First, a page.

Natalie Voorheis gets a rude awakening – literally – as she witnesses the carnage of the Thursday morning ‘poster race’
Have you ever seen the Thursday morning poster run along the concourse from Quinn up to the student centre? If so, you can imagine the shock I got as I cycled, bleary-eyed, my mind still on my pillow into UCD at 8:30am last Thursday morning. If not, then good for you: you are in blissful ignorance of the frantic rush of activity that society members undergo to ensure their posters get a prominent hanging point of the concourse. It’s stressful to say the least – even for the onlooker.
As I cycled slowly down the length of the concourse during the first minute of postering, I saw parallels with the scene in the 2004 film Mean Girls where the infamous ‘Burn Book’ has been photocopied, and the pages strewn through the hallways of school. As the students realise that their most intimate secrets have been published for everyone to read, they go wild running through the corridors, accusing each other of revealing their secrets, and coming to blows. Pretences of human sanity are thrown in the dustbin and the lid is placed firmly on.
At the start of last Thursday’s snowy postering session, people seemed to be just standing around doing nothing, and I reflected, disappointed, that this was not the frantic scramble I had been led to believe it would be. But this, I realised as someone screamed “Go!” at exactly half past eight, had been the calm before the storm. On this signal, people began racing here and there, jostling with each other as they literally smacked their posters against the notice boards moving swiftly down the length of the concourse, as if it was the last thing they would ever do. Altercations broke out as one society member challenged the validity of an opposing society’s poster placement.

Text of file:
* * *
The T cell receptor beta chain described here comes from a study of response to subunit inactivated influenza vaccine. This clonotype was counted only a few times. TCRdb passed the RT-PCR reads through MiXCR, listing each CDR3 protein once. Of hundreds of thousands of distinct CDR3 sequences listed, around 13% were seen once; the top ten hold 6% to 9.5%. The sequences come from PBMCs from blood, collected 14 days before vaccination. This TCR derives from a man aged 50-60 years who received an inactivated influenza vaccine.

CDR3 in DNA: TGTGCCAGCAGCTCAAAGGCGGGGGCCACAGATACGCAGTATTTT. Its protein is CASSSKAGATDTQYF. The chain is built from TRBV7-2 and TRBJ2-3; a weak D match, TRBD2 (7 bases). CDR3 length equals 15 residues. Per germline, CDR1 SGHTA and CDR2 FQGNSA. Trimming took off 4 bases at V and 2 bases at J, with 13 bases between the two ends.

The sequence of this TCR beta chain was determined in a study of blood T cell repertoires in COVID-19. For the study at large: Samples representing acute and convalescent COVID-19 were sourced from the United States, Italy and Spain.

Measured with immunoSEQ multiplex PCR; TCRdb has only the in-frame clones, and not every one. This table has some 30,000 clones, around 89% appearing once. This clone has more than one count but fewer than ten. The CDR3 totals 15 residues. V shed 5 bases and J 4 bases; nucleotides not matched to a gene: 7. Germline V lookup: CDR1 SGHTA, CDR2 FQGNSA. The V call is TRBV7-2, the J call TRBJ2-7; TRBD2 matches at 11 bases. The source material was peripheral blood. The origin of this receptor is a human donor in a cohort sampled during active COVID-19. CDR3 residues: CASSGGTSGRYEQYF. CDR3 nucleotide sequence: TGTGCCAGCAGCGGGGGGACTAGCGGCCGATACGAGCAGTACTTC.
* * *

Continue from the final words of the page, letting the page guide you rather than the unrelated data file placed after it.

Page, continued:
For someone who has never witnessed the insanity of Postering Thursday, this description must seem over the top. It isn’t. Twenty minutes later, as the concourse began to fill with students heading to their 9am lectures and tutorials, and as society members move on with their day, you would never know anything crazy had happened at all – save for the side-to-side coverage of new posters all over campus.
Niall Fahy, a second year Law with Economics student, has been postering for the L&H since he came to UCD. As an active member of the society and a current candidate for auditor, Fahy knows the drill when it comes to the competitive world of postering and gave The University Observer his sage advice.
“People are so different when they’re postering,” he reasons. “It’s totally nuts. People get really, really annoyed at each other – you will always see a couple of arguments.” By all admittance we students can be a lazy bunch, but once the effort has been made to get up at some ungodly hour and trek into UCD in the snow, you can imagine the lengths people go to in order to ensure that their crack-of-dawn start has not been in vain.